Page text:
Sunday, October 28, 2018

Memories of Squirrel Hill

The Squirrel Hill mass shooting near Pittsburgh has sickened me. I could spend many paragraphs describing the depth of my outrage, but we all share it as we try to comprehend what has just taken place inside a haven of friendship and fellowship —  the very place many of us seek out for refuge.

Having cut my broadcasting teeth on Christian radio in Gateway Towers, I spent a couple of culturally rich years learning to appreciate the ethnic diversity that is Pittsburgh. WPIT-AM and FM reached the Tri-State area with Christian programming; they still do.

Squirrel Hill brings back fond memories of learning to drive in the city, after having grown up in rural Russell PA. My late husband, Roger, wanted to acclimate me to the busy network of highways. On Sunday afternoons, we would leave our Wilkinsburg apartment and drive to Squirrel Hill to begin. From that historic community, we would wend our way closer down into the labyrinth of one-way streets that used to frighten me; with his help, I became more and more confident, eventually joining the ranks of the most assertive Pittsburgh drivers.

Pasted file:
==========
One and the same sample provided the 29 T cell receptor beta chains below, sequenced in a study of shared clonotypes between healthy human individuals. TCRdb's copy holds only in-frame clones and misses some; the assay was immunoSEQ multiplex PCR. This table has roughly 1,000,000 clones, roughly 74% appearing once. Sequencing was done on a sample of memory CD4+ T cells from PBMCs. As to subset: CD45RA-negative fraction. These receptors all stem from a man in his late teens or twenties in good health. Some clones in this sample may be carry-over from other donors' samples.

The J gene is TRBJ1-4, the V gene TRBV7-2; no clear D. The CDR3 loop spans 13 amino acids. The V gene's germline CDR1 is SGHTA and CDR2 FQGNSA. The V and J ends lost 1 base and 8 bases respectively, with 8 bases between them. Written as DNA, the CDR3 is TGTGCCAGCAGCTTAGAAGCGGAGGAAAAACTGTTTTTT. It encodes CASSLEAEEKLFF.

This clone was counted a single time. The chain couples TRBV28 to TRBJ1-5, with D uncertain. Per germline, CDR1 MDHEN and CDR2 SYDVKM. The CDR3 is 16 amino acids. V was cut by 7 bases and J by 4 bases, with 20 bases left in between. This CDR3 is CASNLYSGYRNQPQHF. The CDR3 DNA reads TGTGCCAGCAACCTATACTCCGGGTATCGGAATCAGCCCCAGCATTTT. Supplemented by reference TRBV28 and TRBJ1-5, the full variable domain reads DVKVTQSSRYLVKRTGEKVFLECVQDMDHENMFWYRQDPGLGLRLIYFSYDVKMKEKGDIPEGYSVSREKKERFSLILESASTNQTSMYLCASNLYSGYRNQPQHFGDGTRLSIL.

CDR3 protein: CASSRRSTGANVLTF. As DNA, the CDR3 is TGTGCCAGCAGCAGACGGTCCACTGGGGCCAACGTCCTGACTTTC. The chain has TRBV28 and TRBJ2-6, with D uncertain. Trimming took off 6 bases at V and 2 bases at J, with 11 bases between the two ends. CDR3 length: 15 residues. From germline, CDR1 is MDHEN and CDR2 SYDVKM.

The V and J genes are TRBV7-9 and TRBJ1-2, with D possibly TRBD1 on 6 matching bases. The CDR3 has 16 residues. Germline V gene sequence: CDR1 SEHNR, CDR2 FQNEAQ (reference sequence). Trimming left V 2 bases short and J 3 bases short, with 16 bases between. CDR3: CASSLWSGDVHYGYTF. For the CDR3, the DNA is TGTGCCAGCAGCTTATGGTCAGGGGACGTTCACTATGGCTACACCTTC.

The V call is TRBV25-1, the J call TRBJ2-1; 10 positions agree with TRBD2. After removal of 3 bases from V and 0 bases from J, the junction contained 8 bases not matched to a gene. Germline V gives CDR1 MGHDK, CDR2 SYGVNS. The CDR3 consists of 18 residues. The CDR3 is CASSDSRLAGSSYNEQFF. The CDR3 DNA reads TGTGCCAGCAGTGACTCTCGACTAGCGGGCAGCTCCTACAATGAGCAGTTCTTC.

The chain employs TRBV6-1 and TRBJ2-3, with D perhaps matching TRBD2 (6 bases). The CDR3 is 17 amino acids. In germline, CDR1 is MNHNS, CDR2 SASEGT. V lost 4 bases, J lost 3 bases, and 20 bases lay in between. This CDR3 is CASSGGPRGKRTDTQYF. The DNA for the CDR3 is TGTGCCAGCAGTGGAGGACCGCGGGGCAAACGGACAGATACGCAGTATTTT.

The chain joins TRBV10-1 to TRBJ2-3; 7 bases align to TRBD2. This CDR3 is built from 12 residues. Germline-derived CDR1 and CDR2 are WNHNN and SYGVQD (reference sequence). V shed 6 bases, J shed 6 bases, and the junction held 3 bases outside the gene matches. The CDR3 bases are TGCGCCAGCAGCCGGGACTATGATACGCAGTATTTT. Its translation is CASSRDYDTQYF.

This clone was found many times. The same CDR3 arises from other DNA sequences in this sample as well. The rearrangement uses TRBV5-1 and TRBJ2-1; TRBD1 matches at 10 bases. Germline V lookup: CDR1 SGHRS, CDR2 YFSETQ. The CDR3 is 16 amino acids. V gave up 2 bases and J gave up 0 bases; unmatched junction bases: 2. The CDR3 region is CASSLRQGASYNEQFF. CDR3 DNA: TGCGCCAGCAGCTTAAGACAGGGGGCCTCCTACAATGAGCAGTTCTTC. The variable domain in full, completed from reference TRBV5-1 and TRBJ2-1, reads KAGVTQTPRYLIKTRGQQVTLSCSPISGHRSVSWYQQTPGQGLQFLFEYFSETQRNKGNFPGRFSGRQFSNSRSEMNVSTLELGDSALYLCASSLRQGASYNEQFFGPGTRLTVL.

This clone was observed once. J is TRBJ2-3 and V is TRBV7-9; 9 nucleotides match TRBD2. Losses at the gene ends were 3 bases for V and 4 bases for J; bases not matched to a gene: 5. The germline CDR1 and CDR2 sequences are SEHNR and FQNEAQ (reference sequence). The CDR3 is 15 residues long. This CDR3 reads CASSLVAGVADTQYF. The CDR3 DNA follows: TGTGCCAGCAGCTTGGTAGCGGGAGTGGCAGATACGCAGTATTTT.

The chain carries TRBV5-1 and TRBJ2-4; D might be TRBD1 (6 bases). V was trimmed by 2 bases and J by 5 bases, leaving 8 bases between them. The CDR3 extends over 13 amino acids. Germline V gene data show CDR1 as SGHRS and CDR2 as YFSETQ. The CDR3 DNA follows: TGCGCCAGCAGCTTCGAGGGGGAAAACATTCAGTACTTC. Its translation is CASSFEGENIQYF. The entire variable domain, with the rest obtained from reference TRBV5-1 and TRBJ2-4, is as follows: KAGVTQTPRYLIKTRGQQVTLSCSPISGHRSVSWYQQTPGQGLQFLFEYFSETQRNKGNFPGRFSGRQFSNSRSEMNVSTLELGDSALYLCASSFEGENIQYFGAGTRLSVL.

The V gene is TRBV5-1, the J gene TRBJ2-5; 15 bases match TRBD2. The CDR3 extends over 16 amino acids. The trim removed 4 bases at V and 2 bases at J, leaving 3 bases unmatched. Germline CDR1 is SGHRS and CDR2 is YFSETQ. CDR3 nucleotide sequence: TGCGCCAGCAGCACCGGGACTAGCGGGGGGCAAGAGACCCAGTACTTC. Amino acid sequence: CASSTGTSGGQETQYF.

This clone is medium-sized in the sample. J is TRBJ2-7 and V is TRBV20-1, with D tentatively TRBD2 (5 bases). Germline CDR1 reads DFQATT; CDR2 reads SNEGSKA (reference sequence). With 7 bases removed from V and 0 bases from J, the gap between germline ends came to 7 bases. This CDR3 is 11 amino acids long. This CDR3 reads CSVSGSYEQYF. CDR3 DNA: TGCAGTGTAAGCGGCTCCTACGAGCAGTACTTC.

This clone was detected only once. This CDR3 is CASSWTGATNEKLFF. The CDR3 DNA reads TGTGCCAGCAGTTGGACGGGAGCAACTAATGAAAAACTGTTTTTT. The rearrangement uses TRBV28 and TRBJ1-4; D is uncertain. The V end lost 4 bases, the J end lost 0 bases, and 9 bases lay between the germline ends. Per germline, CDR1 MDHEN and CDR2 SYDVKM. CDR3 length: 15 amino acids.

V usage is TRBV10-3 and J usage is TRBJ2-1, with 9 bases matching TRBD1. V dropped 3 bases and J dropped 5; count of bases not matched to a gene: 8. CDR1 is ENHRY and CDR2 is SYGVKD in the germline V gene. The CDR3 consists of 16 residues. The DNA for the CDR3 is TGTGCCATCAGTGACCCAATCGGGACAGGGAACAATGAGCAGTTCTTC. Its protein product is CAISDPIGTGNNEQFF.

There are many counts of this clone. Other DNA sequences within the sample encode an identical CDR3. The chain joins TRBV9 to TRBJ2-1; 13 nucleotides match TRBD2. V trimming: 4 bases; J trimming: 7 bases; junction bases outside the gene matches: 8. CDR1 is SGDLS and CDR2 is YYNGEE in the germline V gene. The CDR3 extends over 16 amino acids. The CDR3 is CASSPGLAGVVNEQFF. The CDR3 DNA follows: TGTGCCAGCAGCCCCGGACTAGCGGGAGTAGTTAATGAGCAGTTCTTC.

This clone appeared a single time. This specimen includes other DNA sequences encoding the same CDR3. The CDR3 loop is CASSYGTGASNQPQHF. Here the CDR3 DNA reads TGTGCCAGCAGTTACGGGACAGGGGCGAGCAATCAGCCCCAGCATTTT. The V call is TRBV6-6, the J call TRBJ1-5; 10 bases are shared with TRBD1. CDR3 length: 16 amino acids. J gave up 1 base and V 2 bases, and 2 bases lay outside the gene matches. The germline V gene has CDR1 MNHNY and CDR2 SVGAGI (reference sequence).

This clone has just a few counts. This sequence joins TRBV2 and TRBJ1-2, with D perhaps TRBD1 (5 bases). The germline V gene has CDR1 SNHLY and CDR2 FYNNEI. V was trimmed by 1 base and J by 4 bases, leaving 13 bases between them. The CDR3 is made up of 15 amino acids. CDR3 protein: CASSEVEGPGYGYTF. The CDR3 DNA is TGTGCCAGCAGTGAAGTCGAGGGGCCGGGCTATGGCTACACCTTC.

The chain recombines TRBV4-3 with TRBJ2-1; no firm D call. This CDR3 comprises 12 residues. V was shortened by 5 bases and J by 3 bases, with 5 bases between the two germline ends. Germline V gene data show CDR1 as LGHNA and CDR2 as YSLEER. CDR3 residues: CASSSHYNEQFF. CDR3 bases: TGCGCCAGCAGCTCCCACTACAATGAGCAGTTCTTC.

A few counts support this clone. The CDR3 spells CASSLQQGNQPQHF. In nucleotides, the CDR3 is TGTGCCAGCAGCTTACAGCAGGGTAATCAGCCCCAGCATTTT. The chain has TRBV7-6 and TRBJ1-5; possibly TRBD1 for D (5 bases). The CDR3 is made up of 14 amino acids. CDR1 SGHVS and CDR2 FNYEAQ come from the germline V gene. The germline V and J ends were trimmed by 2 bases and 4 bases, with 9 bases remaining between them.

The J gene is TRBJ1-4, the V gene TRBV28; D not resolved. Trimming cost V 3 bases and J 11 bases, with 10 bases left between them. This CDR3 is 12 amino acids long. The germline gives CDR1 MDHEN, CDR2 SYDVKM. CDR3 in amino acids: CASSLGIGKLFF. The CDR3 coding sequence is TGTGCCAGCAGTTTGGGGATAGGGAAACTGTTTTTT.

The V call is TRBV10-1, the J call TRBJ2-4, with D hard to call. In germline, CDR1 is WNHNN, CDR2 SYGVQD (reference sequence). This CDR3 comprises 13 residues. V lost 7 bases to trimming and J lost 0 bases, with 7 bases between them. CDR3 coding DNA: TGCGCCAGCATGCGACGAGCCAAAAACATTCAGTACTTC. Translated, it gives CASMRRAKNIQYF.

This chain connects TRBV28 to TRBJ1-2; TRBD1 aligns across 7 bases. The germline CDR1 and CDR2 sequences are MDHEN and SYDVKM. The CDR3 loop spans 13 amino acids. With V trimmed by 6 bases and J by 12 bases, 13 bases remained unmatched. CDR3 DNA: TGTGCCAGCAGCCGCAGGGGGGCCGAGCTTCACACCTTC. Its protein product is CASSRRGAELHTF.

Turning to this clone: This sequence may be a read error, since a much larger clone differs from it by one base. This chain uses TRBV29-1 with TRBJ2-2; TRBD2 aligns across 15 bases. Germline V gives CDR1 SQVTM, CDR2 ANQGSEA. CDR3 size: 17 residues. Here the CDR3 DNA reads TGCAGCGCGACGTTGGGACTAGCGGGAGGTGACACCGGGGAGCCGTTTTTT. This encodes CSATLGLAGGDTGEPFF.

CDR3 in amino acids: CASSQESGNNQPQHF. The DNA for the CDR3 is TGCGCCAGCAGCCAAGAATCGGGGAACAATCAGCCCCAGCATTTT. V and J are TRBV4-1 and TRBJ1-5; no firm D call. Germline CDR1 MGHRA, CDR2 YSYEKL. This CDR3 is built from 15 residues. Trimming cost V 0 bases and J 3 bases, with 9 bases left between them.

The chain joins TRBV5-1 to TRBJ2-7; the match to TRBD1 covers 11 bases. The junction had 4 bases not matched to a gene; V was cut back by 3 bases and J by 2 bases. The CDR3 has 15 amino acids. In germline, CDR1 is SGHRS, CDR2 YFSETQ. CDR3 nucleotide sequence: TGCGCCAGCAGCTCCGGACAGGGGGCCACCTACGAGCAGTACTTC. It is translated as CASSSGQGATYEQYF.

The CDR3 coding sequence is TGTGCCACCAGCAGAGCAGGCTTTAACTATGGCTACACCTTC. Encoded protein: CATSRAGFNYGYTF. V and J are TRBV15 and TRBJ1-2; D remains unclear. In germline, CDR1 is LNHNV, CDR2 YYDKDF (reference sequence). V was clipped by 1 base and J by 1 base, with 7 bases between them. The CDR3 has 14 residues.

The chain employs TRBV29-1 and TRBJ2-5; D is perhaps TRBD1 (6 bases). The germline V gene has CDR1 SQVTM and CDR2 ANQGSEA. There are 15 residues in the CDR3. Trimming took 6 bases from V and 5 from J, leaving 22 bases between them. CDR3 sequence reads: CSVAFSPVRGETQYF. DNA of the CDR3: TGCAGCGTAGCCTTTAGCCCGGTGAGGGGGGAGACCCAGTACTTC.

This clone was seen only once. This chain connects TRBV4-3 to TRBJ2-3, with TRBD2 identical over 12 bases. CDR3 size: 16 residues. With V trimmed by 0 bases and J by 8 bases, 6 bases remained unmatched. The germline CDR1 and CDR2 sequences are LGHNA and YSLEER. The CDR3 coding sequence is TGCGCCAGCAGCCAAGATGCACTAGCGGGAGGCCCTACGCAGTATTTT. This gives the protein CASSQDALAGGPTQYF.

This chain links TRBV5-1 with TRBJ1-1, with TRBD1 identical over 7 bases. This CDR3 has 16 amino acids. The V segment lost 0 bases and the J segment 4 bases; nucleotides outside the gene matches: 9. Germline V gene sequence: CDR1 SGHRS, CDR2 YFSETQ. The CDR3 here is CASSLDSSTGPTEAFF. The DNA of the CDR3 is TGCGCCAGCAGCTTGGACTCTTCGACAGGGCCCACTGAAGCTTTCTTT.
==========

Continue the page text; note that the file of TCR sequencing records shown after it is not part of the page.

My station manager in the 80’s, Michael Komichak, honored every cultural community-group in the listening region by programming Saturdays to a wonderful array of programs heard nowhere else: The American Slovene Hour, The Ukrainian Radio Show, The Carpatho-Rusyn Heritage Hour, the Slovak Hour and The Blarney Hour, to mention a few. In those days the hosts would pre-record their programs, including everything from polka music to Irish ballads — it was a melting pot of old world heritage, a gathering-in of listeners from every background and country of origin. We aired news from home and music for listeners with roots in Slovenia, Poland, Serbia, Croatia, Lithuania, Hungary and Bulgaria. Truly, it was an audio feast of language and music, even if one didn't
understand it all.

I’m sure, if they wanted a spot on the program, the Hebrew community could have done so. That was Mr. Komichak’s heart.

Mr. Komichak looms large in my memory as a leader always looking to fill a need; promoting the surrounding neighborhoods was his idea, and it was not always popular with the folks crunching algorithms and measuring target audiences. After all, they said, ours is a contemporary music format — why put on shows on the weekends that sound so different from our programming Monday through Friday?

But Mr. K kept at it until his final broadcast days in the 90’s just prior to his death. To this day his legacy continues, on-air and in the grateful hearts of the diverse communities that nestle tightly around Pittsburgh.

What happened Saturday at Tree of Life Synagogue has now been tagged a hate crime: lives stolen and families left devastated because of a heart filled with hatred. Let’s pray for the loved ones struggling to comprehend what has happened in Pittsburgh; a city that will continue forward and lead the nation in healing the unthinkable.

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